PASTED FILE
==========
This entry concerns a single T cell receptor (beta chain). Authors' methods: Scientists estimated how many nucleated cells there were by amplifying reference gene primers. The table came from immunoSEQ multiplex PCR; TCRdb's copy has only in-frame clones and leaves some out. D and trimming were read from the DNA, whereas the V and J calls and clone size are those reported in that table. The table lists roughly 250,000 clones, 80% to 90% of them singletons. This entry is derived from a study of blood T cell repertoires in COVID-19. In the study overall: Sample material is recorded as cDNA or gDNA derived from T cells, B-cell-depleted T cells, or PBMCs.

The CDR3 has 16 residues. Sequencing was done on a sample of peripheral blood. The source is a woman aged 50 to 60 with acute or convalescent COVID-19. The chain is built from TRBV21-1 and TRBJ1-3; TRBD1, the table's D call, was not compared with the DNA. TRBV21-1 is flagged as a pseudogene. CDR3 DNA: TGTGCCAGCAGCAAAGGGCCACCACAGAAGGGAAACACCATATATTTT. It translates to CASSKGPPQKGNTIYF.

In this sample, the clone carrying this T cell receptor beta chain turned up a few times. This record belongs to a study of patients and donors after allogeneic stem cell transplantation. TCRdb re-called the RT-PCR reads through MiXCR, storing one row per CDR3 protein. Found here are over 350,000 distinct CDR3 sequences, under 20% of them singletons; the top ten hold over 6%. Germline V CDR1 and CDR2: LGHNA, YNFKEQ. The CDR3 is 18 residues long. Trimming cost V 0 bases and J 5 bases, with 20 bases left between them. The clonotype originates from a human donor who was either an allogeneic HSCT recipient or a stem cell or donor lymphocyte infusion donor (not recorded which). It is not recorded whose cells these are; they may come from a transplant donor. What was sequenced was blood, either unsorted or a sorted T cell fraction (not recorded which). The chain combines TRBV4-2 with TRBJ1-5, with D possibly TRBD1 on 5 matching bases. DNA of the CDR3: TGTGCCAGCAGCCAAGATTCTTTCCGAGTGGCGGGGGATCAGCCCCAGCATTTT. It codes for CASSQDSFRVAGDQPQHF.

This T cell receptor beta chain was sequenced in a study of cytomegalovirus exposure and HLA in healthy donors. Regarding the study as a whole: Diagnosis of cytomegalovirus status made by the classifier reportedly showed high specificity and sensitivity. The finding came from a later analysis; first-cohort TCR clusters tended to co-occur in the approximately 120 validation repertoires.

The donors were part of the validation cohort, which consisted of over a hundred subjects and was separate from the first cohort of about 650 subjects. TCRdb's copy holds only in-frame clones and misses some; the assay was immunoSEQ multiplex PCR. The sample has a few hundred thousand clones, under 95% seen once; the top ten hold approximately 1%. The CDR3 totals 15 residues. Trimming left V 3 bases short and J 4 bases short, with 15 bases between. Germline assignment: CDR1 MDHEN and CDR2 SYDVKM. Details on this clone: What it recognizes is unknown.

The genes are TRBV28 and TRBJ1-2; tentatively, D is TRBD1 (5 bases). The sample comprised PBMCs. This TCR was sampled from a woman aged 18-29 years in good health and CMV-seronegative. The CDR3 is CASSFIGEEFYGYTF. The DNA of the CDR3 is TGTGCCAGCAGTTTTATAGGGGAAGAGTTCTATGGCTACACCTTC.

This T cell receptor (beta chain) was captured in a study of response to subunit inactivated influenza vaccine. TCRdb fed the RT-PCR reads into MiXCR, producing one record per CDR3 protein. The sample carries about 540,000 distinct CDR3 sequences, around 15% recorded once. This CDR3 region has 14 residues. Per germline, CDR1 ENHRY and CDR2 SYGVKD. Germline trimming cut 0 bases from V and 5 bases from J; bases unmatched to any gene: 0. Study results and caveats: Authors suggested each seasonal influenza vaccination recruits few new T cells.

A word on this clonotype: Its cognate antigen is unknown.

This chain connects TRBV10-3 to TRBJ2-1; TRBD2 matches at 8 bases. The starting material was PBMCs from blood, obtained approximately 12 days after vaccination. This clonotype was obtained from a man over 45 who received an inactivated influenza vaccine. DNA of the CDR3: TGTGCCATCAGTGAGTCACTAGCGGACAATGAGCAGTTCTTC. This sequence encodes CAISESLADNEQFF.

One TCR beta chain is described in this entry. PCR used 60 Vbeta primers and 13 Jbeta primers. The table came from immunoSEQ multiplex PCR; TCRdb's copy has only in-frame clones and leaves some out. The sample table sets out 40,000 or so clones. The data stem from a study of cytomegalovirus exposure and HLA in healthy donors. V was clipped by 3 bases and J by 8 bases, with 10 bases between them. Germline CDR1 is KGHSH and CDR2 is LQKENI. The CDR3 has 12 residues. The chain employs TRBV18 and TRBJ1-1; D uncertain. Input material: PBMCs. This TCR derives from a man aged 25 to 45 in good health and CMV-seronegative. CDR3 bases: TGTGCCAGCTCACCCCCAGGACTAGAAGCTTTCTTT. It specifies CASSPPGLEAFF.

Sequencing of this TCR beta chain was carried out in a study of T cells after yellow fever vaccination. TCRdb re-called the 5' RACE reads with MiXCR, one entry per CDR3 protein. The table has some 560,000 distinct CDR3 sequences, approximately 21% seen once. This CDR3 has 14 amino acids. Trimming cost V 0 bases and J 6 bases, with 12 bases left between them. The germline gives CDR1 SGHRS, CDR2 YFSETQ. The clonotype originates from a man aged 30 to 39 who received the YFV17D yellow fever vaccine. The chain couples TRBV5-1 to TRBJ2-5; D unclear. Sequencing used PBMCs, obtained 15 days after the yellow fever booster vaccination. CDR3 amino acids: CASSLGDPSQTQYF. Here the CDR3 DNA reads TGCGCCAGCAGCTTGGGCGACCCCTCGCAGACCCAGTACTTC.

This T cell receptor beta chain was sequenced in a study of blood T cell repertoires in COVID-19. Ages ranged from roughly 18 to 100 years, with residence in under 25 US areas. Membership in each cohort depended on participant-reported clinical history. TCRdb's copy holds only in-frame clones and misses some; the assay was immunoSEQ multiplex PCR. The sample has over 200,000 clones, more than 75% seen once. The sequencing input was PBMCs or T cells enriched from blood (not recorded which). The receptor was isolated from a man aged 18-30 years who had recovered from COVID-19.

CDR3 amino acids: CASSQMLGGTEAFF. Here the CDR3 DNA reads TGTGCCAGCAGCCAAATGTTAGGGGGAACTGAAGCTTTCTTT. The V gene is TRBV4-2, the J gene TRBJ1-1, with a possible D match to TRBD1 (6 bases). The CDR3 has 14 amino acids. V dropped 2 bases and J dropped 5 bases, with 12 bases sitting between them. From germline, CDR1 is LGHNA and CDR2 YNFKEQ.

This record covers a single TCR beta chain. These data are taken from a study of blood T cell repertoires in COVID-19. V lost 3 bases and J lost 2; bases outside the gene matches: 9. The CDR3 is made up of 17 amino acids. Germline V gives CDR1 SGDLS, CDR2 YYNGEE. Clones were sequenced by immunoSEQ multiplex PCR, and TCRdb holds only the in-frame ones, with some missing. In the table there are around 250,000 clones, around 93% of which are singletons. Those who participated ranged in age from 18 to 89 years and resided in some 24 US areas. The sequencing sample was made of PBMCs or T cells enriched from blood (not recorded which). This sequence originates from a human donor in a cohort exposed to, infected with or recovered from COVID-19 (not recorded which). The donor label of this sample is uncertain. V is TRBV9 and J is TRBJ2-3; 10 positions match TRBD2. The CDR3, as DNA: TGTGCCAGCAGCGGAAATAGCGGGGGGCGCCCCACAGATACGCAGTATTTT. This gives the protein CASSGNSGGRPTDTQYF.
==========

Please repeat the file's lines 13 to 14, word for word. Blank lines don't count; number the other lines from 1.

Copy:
CDR3 amino acids: CASSQMLGGTEAFF. Here the CDR3 DNA reads TGTGCCAGCAGCCAAATGTTAGGGGGAACTGAAGCTTTCTTT. The V gene is TRBV4-2, the J gene TRBJ1-1, with a possible D match to TRBD1 (6 bases). The CDR3 has 14 amino acids. V dropped 2 bases and J dropped 5 bases, with 12 bases sitting between them. From germline, CDR1 is LGHNA and CDR2 YNFKEQ.

This record covers a single TCR beta chain. These data are taken from a study of blood T cell repertoires in COVID-19. V lost 3 bases and J lost 2; bases outside the gene matches: 9. The CDR3 is made up of 17 amino acids. Germline V gives CDR1 SGDLS, CDR2 YYNGEE. Clones were sequenced by immunoSEQ multiplex PCR, and TCRdb holds only the in-frame ones, with some missing. In the table there are around 250,000 clones, around 93% of which are singletons. Those who participated ranged in age from 18 to 89 years and resided in some 24 US areas. The sequencing sample was made of PBMCs or T cells enriched from blood (not recorded which). This sequence originates from a human donor in a cohort exposed to, infected with or recovered from COVID-19 (not recorded which). The donor label of this sample is uncertain. V is TRBV9 and J is TRBJ2-3; 10 positions match TRBD2. The CDR3, as DNA: TGTGCCAGCAGCGGAAATAGCGGGGGGCGCCCCACAGATACGCAGTATTTT. This gives the protein CASSGNSGGRPTDTQYF.